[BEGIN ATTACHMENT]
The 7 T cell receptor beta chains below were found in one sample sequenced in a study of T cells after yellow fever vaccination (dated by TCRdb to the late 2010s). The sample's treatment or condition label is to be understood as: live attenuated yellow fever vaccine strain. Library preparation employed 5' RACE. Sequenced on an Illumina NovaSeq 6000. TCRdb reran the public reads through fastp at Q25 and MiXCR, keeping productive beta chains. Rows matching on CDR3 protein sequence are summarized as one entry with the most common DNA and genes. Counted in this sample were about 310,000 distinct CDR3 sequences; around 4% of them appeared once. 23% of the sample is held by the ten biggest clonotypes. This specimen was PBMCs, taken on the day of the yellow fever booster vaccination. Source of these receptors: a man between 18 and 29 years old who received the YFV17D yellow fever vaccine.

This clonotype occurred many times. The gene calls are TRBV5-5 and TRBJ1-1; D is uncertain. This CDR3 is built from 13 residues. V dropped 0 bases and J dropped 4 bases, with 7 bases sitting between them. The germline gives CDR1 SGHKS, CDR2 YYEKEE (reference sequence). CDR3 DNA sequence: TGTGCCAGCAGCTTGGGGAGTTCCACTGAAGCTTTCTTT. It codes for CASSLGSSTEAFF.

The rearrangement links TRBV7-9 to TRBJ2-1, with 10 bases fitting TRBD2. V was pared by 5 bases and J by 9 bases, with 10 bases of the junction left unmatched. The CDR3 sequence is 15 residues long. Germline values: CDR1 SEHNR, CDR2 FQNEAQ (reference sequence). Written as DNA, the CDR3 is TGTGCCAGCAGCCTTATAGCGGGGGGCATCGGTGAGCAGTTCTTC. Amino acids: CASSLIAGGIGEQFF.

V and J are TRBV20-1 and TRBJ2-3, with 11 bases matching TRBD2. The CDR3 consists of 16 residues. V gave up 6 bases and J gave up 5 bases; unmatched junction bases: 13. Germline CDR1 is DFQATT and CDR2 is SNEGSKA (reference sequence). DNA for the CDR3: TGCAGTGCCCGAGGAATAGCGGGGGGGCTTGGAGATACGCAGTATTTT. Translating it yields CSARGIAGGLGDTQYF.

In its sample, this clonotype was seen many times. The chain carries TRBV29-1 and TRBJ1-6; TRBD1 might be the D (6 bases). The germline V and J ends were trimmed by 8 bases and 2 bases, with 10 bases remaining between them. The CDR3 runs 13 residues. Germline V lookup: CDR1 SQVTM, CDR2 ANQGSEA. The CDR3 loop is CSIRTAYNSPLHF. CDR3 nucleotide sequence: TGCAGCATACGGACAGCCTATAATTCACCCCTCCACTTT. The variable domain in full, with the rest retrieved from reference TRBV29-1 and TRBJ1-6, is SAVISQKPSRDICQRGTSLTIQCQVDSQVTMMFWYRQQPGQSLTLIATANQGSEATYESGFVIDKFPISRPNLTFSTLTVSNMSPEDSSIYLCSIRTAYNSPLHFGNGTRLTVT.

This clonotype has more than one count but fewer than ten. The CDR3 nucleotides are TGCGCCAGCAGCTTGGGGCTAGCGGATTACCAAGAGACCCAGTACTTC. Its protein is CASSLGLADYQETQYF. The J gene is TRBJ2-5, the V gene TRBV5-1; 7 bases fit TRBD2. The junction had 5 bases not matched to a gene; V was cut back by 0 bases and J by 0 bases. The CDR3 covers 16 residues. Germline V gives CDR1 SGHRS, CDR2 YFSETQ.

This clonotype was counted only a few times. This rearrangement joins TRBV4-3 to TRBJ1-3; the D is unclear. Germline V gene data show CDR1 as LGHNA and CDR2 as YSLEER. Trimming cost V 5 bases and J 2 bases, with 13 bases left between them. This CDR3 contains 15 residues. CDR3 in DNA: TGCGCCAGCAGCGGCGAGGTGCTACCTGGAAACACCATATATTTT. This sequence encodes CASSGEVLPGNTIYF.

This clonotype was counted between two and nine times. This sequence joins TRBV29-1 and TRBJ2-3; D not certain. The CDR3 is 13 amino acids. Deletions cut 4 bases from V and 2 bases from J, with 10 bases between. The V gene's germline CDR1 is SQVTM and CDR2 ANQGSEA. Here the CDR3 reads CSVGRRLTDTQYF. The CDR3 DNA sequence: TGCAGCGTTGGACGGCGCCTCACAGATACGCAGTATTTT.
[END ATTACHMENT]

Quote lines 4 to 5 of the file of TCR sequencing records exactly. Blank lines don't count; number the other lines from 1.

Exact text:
V and J are TRBV20-1 and TRBJ2-3, with 11 bases matching TRBD2. The CDR3 consists of 16 residues. V gave up 6 bases and J gave up 5 bases; unmatched junction bases: 13. Germline CDR1 is DFQATT and CDR2 is SNEGSKA (reference sequence). DNA for the CDR3: TGCAGTGCCCGAGGAATAGCGGGGGGGCTTGGAGATACGCAGTATTTT. Translating it yields CSARGIAGGLGDTQYF.

In its sample, this clonotype was seen many times. The chain carries TRBV29-1 and TRBJ1-6; TRBD1 might be the D (6 bases). The germline V and J ends were trimmed by 8 bases and 2 bases, with 10 bases remaining between them. The CDR3 runs 13 residues. Germline V lookup: CDR1 SQVTM, CDR2 ANQGSEA. The CDR3 loop is CSIRTAYNSPLHF. CDR3 nucleotide sequence: TGCAGCATACGGACAGCCTATAATTCACCCCTCCACTTT. The variable domain in full, with the rest retrieved from reference TRBV29-1 and TRBJ1-6, is SAVISQKPSRDICQRGTSLTIQCQVDSQVTMMFWYRQQPGQSLTLIATANQGSEATYESGFVIDKFPISRPNLTFSTLTVSNMSPEDSSIYLCSIRTAYNSPLHFGNGTRLTVT.